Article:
This was used for bleaching tampons in the 1990s, but actual chlorine is no longer used. All brands use chlorine-free bleaching agents to clean their products, and according to the FDA, this is safe. When it comes to tampon production, “bleaching” is used to clean and purify the fibers of cotton or rayon used in the product. The tampon being “bleached” white isn’t the goal or reason for using chlorine in this part of the process.
Bleaching is done to reduce the levels of dioxins in these products. Dioxins are “chemically-related compounds that are persistent environmental pollutants.” What does that mean? Dioxins are a grouping of dangerous chemicals present in our environment that can be very damaging if high levels of exposure persist. Through these chlorine-free bleaching methods, the levels of dioxins in tampons are severely lessened to a supposedly safe level, and the levels of dioxins in our environment pose a much greater threat than those in our tampons.
Bisphenol A (BPA) is a chemical found in plastic. You probably see refillable water bottles advertised as “BPA-free”— this is that same thing. BPA has been linked to disrupt hormones and cause other health issues. BPA would only be present in your applicators and not in the actual tampon itself, so look for BPA-free applicators, or use cardboard applicators or applicator-free tampons instead if this is a concern.
This showed up as a “bad” chemical in a lot of my research, but I also found just as many sources saying it’s okay. According to Tampax’s website and the FDA, the rayon used in menstrual products is completely safe. Rayon has been called unsafe because it’s a synthetic material, so people fear that it could increase the likelihood of toxic shock syndrome if any rayon fibers are left behind in the body. This is hasn’t been proven, and just as I said before, even organic tampons can still cause TSS.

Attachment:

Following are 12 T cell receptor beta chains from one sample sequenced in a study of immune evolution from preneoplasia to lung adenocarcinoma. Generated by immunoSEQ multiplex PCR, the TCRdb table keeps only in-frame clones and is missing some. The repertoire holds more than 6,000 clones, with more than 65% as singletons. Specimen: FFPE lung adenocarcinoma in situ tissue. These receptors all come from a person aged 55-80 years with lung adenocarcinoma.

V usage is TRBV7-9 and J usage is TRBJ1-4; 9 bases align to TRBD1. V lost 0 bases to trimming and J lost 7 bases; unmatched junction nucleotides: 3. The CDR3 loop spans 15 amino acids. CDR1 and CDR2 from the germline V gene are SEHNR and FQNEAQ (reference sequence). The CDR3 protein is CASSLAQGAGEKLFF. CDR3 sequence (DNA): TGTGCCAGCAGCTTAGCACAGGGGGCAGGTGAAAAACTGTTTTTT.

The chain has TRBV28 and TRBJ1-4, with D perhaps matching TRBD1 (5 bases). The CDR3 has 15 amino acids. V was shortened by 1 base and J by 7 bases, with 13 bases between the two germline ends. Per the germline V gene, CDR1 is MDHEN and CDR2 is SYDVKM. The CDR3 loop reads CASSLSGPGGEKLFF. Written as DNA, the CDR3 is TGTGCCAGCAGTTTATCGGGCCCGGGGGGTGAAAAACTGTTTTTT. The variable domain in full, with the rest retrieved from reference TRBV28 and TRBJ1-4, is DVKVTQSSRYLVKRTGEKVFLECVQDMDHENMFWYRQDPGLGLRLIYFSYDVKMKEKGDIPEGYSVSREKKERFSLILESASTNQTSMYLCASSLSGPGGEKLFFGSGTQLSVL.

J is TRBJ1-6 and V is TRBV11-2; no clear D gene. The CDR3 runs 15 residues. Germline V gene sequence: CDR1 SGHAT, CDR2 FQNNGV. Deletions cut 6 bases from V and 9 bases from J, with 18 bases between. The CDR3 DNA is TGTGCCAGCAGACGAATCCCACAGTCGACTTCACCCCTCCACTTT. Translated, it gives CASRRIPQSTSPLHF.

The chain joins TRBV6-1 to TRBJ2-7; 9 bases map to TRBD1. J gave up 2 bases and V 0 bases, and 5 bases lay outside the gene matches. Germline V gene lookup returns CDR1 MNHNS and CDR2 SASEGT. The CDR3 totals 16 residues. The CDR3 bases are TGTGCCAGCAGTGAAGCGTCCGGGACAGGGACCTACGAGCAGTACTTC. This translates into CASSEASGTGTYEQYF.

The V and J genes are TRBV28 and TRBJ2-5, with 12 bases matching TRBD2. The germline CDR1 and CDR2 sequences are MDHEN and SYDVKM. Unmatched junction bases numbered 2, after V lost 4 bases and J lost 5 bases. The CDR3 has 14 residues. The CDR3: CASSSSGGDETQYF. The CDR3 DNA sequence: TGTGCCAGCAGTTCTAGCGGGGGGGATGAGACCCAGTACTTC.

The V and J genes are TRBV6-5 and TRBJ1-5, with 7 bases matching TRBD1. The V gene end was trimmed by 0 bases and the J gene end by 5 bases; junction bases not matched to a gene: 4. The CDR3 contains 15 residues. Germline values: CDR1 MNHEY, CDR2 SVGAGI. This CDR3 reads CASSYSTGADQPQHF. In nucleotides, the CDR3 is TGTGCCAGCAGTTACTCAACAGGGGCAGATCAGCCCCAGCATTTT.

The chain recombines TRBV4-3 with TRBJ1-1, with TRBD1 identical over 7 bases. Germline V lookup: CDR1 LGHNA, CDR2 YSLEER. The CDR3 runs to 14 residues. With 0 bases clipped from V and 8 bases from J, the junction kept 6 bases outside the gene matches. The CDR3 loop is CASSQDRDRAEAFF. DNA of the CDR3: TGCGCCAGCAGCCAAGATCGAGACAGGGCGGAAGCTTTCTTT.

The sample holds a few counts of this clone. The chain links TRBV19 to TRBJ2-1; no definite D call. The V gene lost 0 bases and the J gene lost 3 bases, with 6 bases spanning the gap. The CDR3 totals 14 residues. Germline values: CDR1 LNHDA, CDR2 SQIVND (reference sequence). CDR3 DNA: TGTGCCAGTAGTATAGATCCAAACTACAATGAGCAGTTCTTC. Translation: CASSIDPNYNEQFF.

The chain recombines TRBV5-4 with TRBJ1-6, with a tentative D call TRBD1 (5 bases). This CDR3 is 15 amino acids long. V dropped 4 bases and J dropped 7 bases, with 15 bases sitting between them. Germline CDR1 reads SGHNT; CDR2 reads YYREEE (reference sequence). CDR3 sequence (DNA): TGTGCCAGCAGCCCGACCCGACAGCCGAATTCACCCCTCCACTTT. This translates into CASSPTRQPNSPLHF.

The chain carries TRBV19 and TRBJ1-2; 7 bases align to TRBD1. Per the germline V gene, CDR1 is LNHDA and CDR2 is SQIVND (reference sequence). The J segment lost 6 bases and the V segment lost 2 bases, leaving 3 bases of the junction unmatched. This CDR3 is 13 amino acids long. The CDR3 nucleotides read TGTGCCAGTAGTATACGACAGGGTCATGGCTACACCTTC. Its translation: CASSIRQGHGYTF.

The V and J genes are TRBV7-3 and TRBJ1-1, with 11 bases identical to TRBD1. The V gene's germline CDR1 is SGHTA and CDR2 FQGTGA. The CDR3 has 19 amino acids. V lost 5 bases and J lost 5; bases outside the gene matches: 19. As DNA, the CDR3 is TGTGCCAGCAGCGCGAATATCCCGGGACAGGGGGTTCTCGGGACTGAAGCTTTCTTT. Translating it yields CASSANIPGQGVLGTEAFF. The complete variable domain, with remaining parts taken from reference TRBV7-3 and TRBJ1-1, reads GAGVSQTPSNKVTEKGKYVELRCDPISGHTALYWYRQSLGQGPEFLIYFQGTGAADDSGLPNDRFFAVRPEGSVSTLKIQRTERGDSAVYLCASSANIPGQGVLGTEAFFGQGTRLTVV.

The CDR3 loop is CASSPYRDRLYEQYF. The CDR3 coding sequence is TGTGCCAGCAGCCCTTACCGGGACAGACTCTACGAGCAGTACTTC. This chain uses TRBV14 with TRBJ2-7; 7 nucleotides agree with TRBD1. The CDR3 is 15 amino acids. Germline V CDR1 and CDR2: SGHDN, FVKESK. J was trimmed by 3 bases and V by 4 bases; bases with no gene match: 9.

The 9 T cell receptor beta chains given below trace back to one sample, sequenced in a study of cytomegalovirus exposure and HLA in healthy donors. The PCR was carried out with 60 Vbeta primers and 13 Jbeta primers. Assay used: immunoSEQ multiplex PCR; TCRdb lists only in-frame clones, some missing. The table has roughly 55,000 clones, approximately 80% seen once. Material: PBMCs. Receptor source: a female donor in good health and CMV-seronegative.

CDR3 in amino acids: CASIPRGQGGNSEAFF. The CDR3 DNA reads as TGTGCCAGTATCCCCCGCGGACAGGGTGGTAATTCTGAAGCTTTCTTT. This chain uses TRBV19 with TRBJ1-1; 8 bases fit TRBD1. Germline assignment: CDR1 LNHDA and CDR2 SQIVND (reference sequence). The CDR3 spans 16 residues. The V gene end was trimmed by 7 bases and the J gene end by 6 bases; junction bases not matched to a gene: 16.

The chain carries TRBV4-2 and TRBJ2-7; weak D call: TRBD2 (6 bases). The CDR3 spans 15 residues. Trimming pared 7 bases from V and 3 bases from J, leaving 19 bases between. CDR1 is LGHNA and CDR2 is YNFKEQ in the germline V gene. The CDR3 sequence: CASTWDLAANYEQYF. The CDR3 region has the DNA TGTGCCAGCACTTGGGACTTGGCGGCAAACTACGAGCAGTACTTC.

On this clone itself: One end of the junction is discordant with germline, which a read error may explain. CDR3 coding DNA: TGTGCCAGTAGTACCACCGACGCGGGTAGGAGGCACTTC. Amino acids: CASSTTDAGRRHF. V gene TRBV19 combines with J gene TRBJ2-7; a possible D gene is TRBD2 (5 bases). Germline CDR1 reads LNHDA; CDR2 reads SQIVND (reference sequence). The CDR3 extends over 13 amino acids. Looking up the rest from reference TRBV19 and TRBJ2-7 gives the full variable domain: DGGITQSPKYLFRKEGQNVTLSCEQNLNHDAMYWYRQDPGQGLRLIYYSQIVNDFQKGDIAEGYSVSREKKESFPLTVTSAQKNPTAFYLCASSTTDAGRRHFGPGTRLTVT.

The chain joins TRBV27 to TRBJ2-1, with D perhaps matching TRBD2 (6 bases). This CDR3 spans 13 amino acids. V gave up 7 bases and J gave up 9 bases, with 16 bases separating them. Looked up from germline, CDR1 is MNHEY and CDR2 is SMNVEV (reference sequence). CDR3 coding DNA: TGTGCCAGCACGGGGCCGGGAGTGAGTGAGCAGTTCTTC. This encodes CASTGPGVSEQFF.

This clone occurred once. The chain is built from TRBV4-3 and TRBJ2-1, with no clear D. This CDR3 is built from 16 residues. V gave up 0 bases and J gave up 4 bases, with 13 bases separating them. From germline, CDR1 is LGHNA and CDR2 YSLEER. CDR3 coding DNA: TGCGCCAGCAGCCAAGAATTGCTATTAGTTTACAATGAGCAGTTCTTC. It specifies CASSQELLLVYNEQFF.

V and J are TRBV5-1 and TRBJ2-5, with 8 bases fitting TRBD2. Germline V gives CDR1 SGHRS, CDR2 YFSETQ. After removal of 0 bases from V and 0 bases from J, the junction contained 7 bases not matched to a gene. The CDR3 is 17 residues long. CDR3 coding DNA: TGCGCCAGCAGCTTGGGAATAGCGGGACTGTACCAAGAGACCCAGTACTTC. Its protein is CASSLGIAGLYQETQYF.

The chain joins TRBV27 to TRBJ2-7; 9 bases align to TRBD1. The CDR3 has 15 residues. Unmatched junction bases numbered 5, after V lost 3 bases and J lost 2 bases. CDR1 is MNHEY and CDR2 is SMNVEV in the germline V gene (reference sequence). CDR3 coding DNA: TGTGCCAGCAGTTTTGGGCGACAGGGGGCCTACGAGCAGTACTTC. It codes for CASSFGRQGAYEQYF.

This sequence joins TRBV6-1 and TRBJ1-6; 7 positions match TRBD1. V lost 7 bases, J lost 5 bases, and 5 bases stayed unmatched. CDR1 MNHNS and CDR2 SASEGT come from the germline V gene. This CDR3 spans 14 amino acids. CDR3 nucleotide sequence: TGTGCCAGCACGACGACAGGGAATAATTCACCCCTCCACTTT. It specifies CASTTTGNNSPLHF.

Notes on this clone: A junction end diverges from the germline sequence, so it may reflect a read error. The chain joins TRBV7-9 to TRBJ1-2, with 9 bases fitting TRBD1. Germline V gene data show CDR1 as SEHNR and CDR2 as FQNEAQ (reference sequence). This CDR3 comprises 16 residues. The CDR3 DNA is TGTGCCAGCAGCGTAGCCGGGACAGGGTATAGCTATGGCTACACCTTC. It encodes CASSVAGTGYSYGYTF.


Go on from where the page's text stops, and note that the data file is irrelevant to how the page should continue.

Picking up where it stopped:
You should never use ANY vagina products that list “fragrance” as an ingredient. Fragrances will not only disrupt your vaginal pH, which can lead to infections but products are not required to list what exactly goes into that “fragrance.” Always get unscented tampons, pads, or toilet paper, and stay away from vaginal hygiene products.
Oh and that polysorbate 20 that was one of the ingredients in my tampons? It’s apparently used in a lot of skincare/makeup/hygiene products to help with odor and is “supposedly” not harmful for your body.
Like I said before, it’s hard to know what levels of which chemicals are actually safe for our bodies because of the lack of scientific research done to regulate these products and all of the conflicting information out there. It seems that cotton and rayon tampons are okay, but if knowing completely what ingredients are in your menstrual products is important to you, using 100% organic cotton tampons or a menstrual cup would be the safest. These products don’t use chemicals found in other tampons, and they are fragrance-free.
As I mentioned before, the conflicting reports on ingredients I found while doing research just further show that menstrual hygiene and women’s health needs to be a priority so we can be fully informed on what we’re putting into our bodies.